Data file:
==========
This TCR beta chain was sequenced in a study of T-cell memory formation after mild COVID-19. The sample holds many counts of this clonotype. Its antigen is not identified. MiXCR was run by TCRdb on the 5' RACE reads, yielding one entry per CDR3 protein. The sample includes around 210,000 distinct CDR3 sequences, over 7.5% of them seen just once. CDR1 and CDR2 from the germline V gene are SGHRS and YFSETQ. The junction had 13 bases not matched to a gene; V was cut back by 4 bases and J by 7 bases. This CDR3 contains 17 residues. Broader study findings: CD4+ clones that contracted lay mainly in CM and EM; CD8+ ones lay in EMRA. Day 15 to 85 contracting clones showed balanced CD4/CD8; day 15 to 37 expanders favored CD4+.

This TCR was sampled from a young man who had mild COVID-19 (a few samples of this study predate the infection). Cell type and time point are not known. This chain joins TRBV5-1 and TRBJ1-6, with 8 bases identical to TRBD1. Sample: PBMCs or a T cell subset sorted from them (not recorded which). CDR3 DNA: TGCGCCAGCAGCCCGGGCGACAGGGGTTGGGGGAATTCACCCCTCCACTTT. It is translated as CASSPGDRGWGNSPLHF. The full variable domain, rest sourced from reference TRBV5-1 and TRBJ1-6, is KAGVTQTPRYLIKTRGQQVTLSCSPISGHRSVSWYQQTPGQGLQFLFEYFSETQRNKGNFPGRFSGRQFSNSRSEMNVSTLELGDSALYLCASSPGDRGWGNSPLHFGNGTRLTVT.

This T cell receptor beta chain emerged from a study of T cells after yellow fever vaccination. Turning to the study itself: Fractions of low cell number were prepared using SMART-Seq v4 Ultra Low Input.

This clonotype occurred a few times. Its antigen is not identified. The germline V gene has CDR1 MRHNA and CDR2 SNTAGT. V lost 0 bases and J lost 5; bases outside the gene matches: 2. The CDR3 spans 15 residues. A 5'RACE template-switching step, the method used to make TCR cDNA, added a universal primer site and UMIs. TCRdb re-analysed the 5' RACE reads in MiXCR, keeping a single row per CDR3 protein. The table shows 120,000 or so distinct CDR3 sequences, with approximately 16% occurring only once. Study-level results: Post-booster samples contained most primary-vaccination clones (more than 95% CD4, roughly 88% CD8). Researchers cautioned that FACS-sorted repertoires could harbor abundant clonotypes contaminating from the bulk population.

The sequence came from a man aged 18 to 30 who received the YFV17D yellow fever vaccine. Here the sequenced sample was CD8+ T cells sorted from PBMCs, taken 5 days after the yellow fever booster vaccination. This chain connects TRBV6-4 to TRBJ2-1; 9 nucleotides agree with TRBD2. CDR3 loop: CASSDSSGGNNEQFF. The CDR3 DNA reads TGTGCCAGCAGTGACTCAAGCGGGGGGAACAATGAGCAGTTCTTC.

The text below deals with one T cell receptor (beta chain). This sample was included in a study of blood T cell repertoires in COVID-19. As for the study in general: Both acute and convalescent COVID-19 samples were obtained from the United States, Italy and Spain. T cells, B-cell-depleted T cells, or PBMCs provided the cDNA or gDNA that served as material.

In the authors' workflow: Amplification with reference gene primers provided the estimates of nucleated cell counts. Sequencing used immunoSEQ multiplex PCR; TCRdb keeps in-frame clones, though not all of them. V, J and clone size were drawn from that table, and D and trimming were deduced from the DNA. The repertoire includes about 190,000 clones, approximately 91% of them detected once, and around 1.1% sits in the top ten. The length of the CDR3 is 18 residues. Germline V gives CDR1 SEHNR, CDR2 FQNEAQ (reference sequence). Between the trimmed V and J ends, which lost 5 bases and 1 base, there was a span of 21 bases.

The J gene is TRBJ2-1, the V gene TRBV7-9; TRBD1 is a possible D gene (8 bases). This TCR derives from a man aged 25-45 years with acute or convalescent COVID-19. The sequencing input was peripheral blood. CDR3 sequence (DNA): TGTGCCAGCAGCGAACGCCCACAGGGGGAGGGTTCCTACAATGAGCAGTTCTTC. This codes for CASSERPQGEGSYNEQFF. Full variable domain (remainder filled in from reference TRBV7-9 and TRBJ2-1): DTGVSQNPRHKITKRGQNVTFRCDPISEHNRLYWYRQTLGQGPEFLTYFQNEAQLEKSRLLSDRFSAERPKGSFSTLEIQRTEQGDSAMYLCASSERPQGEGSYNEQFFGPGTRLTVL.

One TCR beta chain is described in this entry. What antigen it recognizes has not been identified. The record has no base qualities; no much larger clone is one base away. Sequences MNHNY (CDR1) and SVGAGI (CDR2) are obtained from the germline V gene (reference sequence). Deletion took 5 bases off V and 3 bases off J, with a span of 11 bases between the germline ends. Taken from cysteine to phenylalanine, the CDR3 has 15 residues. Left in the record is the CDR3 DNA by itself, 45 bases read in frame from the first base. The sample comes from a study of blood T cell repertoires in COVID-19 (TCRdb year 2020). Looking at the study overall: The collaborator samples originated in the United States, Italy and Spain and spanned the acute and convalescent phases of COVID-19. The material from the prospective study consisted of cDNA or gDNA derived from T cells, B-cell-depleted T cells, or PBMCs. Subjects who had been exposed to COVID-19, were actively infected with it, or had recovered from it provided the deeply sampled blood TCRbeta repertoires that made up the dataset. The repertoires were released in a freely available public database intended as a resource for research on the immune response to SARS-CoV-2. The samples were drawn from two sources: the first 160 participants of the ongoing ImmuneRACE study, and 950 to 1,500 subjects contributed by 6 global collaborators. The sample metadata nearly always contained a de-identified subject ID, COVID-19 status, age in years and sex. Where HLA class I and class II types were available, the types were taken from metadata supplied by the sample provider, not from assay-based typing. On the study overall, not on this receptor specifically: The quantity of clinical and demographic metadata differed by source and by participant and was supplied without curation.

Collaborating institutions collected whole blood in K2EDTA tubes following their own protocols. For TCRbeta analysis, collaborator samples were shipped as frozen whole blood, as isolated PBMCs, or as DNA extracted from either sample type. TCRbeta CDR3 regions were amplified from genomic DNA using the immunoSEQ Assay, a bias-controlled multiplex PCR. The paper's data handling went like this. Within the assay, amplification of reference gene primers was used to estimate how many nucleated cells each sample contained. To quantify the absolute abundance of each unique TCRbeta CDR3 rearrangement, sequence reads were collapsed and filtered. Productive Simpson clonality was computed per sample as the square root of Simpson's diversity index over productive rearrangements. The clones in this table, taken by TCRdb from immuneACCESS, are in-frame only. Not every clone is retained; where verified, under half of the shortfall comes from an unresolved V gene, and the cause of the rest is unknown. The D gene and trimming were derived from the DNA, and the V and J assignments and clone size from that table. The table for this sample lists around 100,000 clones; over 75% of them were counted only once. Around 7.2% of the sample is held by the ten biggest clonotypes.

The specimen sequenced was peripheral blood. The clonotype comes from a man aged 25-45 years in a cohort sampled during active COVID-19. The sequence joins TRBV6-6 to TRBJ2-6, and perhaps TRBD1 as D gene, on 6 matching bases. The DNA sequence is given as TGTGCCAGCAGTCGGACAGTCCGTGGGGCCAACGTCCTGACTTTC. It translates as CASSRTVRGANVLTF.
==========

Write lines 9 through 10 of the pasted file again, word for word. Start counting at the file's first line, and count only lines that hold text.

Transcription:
One TCR beta chain is described in this entry. What antigen it recognizes has not been identified. The record has no base qualities; no much larger clone is one base away. Sequences MNHNY (CDR1) and SVGAGI (CDR2) are obtained from the germline V gene (reference sequence). Deletion took 5 bases off V and 3 bases off J, with a span of 11 bases between the germline ends. Taken from cysteine to phenylalanine, the CDR3 has 15 residues. Left in the record is the CDR3 DNA by itself, 45 bases read in frame from the first base. The sample comes from a study of blood T cell repertoires in COVID-19 (TCRdb year 2020). Looking at the study overall: The collaborator samples originated in the United States, Italy and Spain and spanned the acute and convalescent phases of COVID-19. The material from the prospective study consisted of cDNA or gDNA derived from T cells, B-cell-depleted T cells, or PBMCs. Subjects who had been exposed to COVID-19, were actively infected with it, or had recovered from it provided the deeply sampled blood TCRbeta repertoires that made up the dataset. The repertoires were released in a freely available public database intended as a resource for research on the immune response to SARS-CoV-2. The samples were drawn from two sources: the first 160 participants of the ongoing ImmuneRACE study, and 950 to 1,500 subjects contributed by 6 global collaborators. The sample metadata nearly always contained a de-identified subject ID, COVID-19 status, age in years and sex. Where HLA class I and class II types were available, the types were taken from metadata supplied by the sample provider, not from assay-based typing. On the study overall, not on this receptor specifically: The quantity of clinical and demographic metadata differed by source and by participant and was supplied without curation.

Collaborating institutions collected whole blood in K2EDTA tubes following their own protocols. For TCRbeta analysis, collaborator samples were shipped as frozen whole blood, as isolated PBMCs, or as DNA extracted from either sample type. TCRbeta CDR3 regions were amplified from genomic DNA using the immunoSEQ Assay, a bias-controlled multiplex PCR. The paper's data handling went like this. Within the assay, amplification of reference gene primers was used to estimate how many nucleated cells each sample contained. To quantify the absolute abundance of each unique TCRbeta CDR3 rearrangement, sequence reads were collapsed and filtered. Productive Simpson clonality was computed per sample as the square root of Simpson's diversity index over productive rearrangements. The clones in this table, taken by TCRdb from immuneACCESS, are in-frame only. Not every clone is retained; where verified, under half of the shortfall comes from an unresolved V gene, and the cause of the rest is unknown. The D gene and trimming were derived from the DNA, and the V and J assignments and clone size from that table. The table for this sample lists around 100,000 clones; over 75% of them were counted only once. Around 7.2% of the sample is held by the ten biggest clonotypes.